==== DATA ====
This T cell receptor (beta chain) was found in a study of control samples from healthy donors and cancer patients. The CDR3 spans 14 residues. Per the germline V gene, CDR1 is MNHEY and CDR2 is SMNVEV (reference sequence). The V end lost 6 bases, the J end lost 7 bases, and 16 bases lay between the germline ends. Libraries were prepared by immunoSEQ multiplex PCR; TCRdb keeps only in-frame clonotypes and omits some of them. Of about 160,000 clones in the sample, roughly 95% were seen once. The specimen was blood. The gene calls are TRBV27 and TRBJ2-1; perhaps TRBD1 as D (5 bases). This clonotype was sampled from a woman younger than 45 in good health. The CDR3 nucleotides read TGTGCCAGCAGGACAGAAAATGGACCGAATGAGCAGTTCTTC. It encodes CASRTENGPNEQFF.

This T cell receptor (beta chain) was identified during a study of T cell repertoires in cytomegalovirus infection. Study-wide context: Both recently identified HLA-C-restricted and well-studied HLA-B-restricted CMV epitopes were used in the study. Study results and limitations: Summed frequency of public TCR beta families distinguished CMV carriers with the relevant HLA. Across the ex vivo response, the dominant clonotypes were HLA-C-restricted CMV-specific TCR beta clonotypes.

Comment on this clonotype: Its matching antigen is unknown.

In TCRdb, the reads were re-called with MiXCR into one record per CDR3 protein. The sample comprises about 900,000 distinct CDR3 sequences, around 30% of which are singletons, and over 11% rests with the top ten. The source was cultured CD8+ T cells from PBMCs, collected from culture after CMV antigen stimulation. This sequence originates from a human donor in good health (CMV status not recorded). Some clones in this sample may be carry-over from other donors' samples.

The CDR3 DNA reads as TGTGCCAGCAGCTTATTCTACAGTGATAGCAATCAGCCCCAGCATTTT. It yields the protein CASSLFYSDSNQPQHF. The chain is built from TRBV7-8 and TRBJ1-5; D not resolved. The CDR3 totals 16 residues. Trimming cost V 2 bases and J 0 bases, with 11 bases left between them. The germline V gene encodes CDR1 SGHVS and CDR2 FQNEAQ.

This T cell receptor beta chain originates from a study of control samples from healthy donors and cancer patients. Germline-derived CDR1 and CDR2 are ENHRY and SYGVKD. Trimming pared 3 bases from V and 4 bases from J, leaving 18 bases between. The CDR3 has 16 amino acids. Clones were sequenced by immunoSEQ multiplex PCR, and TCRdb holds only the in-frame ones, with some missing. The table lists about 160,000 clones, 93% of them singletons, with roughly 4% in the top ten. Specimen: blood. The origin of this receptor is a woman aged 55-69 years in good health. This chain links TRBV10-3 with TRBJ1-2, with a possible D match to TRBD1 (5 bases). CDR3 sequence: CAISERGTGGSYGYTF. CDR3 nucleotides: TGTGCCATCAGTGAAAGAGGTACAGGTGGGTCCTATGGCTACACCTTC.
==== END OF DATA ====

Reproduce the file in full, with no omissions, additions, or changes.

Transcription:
This T cell receptor (beta chain) was found in a study of control samples from healthy donors and cancer patients. The CDR3 spans 14 residues. Per the germline V gene, CDR1 is MNHEY and CDR2 is SMNVEV (reference sequence). The V end lost 6 bases, the J end lost 7 bases, and 16 bases lay between the germline ends. Libraries were prepared by immunoSEQ multiplex PCR; TCRdb keeps only in-frame clonotypes and omits some of them. Of about 160,000 clones in the sample, roughly 95% were seen once. The specimen was blood. The gene calls are TRBV27 and TRBJ2-1; perhaps TRBD1 as D (5 bases). This clonotype was sampled from a woman younger than 45 in good health. The CDR3 nucleotides read TGTGCCAGCAGGACAGAAAATGGACCGAATGAGCAGTTCTTC. It encodes CASRTENGPNEQFF.

This T cell receptor (beta chain) was identified during a study of T cell repertoires in cytomegalovirus infection. Study-wide context: Both recently identified HLA-C-restricted and well-studied HLA-B-restricted CMV epitopes were used in the study. Study results and limitations: Summed frequency of public TCR beta families distinguished CMV carriers with the relevant HLA. Across the ex vivo response, the dominant clonotypes were HLA-C-restricted CMV-specific TCR beta clonotypes.

Comment on this clonotype: Its matching antigen is unknown.

In TCRdb, the reads were re-called with MiXCR into one record per CDR3 protein. The sample comprises about 900,000 distinct CDR3 sequences, around 30% of which are singletons, and over 11% rests with the top ten. The source was cultured CD8+ T cells from PBMCs, collected from culture after CMV antigen stimulation. This sequence originates from a human donor in good health (CMV status not recorded). Some clones in this sample may be carry-over from other donors' samples.

The CDR3 DNA reads as TGTGCCAGCAGCTTATTCTACAGTGATAGCAATCAGCCCCAGCATTTT. It yields the protein CASSLFYSDSNQPQHF. The chain is built from TRBV7-8 and TRBJ1-5; D not resolved. The CDR3 totals 16 residues. Trimming cost V 2 bases and J 0 bases, with 11 bases left between them. The germline V gene encodes CDR1 SGHVS and CDR2 FQNEAQ.

This T cell receptor beta chain originates from a study of control samples from healthy donors and cancer patients. Germline-derived CDR1 and CDR2 are ENHRY and SYGVKD. Trimming pared 3 bases from V and 4 bases from J, leaving 18 bases between. The CDR3 has 16 amino acids. Clones were sequenced by immunoSEQ multiplex PCR, and TCRdb holds only the in-frame ones, with some missing. The table lists about 160,000 clones, 93% of them singletons, with roughly 4% in the top ten. Specimen: blood. The origin of this receptor is a woman aged 55-69 years in good health. This chain links TRBV10-3 with TRBJ1-2, with a possible D match to TRBD1 (5 bases). CDR3 sequence: CAISERGTGGSYGYTF. CDR3 nucleotides: TGTGCCATCAGTGAAAGAGGTACAGGTGGGTCCTATGGCTACACCTTC.